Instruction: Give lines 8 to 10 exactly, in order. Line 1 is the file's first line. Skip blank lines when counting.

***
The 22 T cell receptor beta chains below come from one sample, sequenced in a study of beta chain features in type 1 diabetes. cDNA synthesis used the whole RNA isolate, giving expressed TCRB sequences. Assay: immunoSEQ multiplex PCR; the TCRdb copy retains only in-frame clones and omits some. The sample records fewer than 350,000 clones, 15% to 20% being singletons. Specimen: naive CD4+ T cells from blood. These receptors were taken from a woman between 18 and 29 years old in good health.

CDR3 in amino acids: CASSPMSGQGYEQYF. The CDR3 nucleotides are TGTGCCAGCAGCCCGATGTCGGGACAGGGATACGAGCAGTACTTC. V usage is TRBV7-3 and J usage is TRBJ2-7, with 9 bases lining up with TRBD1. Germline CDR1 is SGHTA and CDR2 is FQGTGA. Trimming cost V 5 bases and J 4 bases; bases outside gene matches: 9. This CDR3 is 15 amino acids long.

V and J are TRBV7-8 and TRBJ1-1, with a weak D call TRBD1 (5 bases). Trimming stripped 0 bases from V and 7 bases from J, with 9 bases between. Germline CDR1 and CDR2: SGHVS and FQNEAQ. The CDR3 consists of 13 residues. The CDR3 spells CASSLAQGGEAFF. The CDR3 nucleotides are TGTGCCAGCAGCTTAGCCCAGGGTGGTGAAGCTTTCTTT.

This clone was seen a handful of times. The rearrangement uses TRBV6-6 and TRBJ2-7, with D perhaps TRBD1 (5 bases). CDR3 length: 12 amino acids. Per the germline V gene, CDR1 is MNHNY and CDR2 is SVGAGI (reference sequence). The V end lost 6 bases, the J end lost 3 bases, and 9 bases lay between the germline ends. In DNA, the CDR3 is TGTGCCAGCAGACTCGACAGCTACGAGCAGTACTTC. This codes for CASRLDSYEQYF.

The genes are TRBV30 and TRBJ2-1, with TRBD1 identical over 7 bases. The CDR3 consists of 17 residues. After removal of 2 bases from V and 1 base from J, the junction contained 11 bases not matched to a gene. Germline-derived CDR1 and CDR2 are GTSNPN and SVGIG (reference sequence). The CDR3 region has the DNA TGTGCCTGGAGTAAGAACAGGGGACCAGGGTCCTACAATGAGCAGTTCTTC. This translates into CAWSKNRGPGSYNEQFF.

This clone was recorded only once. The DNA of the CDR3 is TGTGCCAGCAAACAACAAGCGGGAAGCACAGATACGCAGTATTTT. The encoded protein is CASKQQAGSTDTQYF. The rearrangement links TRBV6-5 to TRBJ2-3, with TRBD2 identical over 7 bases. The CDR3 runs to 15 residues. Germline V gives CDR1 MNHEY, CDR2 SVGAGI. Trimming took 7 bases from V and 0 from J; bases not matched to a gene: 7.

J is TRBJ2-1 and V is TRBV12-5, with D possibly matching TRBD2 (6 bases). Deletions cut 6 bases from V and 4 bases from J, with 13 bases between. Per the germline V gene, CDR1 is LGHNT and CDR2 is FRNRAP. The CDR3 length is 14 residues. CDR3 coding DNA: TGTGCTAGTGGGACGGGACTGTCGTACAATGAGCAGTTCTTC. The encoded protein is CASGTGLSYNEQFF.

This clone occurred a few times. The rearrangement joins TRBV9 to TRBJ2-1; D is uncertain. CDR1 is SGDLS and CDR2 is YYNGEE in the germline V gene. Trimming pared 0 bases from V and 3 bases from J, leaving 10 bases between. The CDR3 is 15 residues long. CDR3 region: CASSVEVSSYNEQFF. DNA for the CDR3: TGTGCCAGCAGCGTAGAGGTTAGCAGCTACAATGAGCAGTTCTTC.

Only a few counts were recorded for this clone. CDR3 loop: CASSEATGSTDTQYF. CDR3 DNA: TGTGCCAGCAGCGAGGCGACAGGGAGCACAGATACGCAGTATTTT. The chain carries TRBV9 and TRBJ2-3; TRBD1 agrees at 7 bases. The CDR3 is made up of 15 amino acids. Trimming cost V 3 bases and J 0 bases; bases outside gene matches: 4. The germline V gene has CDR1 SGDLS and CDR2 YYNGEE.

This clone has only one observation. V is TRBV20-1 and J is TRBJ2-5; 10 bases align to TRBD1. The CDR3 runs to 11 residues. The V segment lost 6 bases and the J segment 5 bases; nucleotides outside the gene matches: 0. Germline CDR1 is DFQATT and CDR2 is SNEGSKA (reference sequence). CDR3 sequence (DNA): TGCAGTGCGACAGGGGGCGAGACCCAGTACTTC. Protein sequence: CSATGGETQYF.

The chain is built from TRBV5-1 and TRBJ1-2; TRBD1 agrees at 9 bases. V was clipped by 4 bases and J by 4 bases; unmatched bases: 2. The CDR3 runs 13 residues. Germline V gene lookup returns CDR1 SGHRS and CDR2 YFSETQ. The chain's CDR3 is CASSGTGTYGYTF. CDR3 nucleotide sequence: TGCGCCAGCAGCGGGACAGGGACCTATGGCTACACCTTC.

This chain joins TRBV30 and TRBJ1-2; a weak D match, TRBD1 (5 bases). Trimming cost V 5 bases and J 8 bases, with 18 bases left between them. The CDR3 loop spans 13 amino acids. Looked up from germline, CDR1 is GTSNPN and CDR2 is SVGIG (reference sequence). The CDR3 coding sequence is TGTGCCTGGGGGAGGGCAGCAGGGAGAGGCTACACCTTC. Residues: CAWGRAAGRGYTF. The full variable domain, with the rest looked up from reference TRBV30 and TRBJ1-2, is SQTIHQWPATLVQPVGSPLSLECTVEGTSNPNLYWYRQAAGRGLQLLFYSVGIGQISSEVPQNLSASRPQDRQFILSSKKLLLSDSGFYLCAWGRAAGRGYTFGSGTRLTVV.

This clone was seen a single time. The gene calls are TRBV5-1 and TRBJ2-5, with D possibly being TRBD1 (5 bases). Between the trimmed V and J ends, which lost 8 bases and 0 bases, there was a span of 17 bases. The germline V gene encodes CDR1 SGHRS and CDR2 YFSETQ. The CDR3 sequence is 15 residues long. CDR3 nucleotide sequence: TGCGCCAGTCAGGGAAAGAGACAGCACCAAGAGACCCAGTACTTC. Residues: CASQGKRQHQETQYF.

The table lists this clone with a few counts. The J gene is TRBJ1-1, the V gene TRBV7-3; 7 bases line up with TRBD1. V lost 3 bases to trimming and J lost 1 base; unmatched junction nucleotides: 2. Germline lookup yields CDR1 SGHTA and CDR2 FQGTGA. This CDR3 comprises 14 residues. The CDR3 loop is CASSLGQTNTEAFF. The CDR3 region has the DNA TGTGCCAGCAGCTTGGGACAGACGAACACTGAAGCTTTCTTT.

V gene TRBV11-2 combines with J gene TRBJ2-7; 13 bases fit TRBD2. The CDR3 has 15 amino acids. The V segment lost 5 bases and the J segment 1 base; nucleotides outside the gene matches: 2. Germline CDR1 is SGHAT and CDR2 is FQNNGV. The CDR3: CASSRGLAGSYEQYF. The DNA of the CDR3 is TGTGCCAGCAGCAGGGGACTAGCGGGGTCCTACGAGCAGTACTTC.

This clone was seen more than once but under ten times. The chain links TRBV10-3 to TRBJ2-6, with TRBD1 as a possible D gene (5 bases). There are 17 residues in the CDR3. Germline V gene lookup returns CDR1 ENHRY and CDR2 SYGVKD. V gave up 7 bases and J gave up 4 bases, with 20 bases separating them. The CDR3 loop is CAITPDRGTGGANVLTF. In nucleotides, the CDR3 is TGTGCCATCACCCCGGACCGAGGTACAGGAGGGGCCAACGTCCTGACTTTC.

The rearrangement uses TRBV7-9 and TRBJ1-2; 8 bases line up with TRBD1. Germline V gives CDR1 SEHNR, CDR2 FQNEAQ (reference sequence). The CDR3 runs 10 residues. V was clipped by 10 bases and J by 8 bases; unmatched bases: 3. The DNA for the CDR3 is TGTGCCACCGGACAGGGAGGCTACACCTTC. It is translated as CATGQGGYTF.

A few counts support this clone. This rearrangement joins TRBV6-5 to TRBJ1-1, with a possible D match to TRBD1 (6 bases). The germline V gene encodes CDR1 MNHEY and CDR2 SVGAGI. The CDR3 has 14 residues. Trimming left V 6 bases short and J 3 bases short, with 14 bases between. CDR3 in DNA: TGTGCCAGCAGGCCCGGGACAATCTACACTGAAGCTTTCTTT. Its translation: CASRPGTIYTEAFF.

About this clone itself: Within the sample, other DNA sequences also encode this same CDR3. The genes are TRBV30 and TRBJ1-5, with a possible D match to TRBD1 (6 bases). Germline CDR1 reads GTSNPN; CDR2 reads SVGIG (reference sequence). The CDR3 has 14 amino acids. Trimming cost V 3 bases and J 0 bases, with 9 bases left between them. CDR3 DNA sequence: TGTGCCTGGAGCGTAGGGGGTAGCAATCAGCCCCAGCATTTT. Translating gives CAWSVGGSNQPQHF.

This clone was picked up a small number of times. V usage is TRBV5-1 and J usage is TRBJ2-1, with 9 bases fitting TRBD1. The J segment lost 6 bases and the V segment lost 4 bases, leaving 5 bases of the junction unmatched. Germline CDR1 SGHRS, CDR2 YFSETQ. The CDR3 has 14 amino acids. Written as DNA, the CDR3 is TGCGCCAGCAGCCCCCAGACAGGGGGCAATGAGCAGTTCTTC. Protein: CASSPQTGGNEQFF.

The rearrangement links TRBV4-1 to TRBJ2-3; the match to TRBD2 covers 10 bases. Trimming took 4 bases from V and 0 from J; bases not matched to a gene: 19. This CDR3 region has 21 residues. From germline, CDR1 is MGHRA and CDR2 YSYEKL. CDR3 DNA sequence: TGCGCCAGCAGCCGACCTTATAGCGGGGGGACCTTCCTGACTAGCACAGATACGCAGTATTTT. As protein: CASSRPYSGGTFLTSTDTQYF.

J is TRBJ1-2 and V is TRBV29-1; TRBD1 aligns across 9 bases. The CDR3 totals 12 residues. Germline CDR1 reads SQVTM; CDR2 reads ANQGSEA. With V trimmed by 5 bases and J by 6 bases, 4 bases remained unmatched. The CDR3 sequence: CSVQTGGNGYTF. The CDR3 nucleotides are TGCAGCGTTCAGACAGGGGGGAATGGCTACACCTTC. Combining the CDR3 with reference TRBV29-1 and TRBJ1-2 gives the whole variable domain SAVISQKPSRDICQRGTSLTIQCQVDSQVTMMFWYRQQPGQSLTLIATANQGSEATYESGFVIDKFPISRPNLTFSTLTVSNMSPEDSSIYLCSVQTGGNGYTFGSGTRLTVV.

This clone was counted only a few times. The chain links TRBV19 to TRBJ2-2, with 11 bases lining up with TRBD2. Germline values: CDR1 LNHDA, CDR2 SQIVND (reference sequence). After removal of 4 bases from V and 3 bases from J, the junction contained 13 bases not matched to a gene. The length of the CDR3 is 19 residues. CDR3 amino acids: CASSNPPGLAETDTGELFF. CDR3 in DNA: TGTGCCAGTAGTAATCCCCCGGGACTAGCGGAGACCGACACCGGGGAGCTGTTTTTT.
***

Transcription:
This clone occurred a few times. The rearrangement joins TRBV9 to TRBJ2-1; D is uncertain. CDR1 is SGDLS and CDR2 is YYNGEE in the germline V gene. Trimming pared 0 bases from V and 3 bases from J, leaving 10 bases between. The CDR3 is 15 residues long. CDR3 region: CASSVEVSSYNEQFF. DNA for the CDR3: TGTGCCAGCAGCGTAGAGGTTAGCAGCTACAATGAGCAGTTCTTC.

Only a few counts were recorded for this clone. CDR3 loop: CASSEATGSTDTQYF. CDR3 DNA: TGTGCCAGCAGCGAGGCGACAGGGAGCACAGATACGCAGTATTTT. The chain carries TRBV9 and TRBJ2-3; TRBD1 agrees at 7 bases. The CDR3 is made up of 15 amino acids. Trimming cost V 3 bases and J 0 bases; bases outside gene matches: 4. The germline V gene has CDR1 SGDLS and CDR2 YYNGEE.

This clone has only one observation. V is TRBV20-1 and J is TRBJ2-5; 10 bases align to TRBD1. The CDR3 runs to 11 residues. The V segment lost 6 bases and the J segment 5 bases; nucleotides outside the gene matches: 0. Germline CDR1 is DFQATT and CDR2 is SNEGSKA (reference sequence). CDR3 sequence (DNA): TGCAGTGCGACAGGGGGCGAGACCCAGTACTTC. Protein sequence: CSATGGETQYF.